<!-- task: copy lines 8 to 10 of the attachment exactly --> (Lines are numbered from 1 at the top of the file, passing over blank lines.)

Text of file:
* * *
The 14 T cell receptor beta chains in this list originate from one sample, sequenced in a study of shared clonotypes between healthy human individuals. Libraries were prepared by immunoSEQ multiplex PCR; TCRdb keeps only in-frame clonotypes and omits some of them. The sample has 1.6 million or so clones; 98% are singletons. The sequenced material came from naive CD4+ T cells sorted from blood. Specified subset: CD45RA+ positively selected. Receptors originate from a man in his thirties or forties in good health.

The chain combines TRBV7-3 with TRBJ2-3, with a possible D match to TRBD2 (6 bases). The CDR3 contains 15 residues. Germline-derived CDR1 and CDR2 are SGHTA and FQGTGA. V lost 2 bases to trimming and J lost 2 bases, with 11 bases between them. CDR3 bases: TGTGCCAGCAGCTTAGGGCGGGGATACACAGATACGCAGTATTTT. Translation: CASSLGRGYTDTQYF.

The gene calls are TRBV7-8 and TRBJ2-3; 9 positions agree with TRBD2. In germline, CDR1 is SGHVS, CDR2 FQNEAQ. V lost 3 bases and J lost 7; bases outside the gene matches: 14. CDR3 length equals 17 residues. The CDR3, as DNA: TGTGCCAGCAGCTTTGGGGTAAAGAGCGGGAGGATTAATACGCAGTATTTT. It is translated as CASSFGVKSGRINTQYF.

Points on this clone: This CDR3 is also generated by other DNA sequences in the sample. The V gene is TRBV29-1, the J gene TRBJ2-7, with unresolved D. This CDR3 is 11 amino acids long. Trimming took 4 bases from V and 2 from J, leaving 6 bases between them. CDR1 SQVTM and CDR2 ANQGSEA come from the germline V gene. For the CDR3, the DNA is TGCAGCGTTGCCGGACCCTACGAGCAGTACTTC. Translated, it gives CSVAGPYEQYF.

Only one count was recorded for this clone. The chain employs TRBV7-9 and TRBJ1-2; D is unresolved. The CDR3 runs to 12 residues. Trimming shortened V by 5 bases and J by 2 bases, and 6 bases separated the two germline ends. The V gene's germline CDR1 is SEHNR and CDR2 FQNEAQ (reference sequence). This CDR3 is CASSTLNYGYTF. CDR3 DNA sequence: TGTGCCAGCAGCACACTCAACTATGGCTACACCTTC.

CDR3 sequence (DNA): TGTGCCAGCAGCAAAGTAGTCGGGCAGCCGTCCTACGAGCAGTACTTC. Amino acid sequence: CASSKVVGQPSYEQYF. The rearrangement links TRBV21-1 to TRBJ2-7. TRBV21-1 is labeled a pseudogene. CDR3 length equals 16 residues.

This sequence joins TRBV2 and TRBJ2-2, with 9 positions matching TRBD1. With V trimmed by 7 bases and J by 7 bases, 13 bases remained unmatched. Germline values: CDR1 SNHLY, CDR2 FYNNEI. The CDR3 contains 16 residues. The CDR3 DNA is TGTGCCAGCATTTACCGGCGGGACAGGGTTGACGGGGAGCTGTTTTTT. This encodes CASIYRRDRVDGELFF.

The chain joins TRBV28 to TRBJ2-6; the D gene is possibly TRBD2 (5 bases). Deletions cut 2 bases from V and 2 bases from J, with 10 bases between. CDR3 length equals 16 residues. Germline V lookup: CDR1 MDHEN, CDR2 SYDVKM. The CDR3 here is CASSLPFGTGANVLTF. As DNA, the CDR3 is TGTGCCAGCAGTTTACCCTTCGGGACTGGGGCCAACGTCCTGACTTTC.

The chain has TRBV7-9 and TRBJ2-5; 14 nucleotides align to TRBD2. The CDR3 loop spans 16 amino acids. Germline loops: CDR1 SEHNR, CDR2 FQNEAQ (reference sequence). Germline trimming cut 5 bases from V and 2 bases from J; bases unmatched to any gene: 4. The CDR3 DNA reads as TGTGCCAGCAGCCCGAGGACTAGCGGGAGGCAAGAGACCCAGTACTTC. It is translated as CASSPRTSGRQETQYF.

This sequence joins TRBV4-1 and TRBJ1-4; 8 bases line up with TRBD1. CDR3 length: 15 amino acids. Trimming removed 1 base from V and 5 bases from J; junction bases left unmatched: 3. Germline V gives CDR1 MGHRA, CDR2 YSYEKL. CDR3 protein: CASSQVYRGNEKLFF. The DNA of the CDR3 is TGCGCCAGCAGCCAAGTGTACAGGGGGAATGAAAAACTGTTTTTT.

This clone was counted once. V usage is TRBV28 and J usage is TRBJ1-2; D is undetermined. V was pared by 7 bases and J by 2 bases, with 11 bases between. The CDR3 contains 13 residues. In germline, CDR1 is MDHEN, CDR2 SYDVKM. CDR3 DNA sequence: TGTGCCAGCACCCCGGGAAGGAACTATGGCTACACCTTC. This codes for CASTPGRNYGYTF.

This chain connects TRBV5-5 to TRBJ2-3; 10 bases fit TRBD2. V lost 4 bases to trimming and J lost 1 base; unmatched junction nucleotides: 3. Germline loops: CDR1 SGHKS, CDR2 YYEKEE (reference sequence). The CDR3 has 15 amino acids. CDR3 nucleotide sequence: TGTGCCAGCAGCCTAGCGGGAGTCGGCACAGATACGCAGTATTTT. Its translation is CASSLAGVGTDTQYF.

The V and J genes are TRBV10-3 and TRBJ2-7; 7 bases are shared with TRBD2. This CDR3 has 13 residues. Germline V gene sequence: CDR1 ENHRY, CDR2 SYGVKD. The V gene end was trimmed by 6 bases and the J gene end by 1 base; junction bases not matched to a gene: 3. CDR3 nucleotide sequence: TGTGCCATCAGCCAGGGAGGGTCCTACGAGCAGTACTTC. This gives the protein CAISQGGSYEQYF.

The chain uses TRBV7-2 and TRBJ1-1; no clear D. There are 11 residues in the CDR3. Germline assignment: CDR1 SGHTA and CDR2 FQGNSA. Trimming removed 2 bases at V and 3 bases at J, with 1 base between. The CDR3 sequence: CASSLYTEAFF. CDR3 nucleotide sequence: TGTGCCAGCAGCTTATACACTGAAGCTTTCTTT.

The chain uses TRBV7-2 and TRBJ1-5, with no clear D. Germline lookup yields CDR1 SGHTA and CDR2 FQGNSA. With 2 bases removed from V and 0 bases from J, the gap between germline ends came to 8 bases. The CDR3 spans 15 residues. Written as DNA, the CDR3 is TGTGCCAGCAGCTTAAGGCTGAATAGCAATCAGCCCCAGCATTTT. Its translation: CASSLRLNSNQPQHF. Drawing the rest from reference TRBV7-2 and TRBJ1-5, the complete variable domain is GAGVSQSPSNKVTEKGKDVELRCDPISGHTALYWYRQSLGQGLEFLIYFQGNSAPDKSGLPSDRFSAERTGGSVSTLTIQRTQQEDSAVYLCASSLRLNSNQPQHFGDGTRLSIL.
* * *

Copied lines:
The chain joins TRBV28 to TRBJ2-6; the D gene is possibly TRBD2 (5 bases). Deletions cut 2 bases from V and 2 bases from J, with 10 bases between. CDR3 length equals 16 residues. Germline V lookup: CDR1 MDHEN, CDR2 SYDVKM. The CDR3 here is CASSLPFGTGANVLTF. As DNA, the CDR3 is TGTGCCAGCAGTTTACCCTTCGGGACTGGGGCCAACGTCCTGACTTTC.

The chain has TRBV7-9 and TRBJ2-5; 14 nucleotides align to TRBD2. The CDR3 loop spans 16 amino acids. Germline loops: CDR1 SEHNR, CDR2 FQNEAQ (reference sequence). Germline trimming cut 5 bases from V and 2 bases from J; bases unmatched to any gene: 4. The CDR3 DNA reads as TGTGCCAGCAGCCCGAGGACTAGCGGGAGGCAAGAGACCCAGTACTTC. It is translated as CASSPRTSGRQETQYF.

This sequence joins TRBV4-1 and TRBJ1-4; 8 bases line up with TRBD1. CDR3 length: 15 amino acids. Trimming removed 1 base from V and 5 bases from J; junction bases left unmatched: 3. Germline V gives CDR1 MGHRA, CDR2 YSYEKL. CDR3 protein: CASSQVYRGNEKLFF. The DNA of the CDR3 is TGCGCCAGCAGCCAAGTGTACAGGGGGAATGAAAAACTGTTTTTT.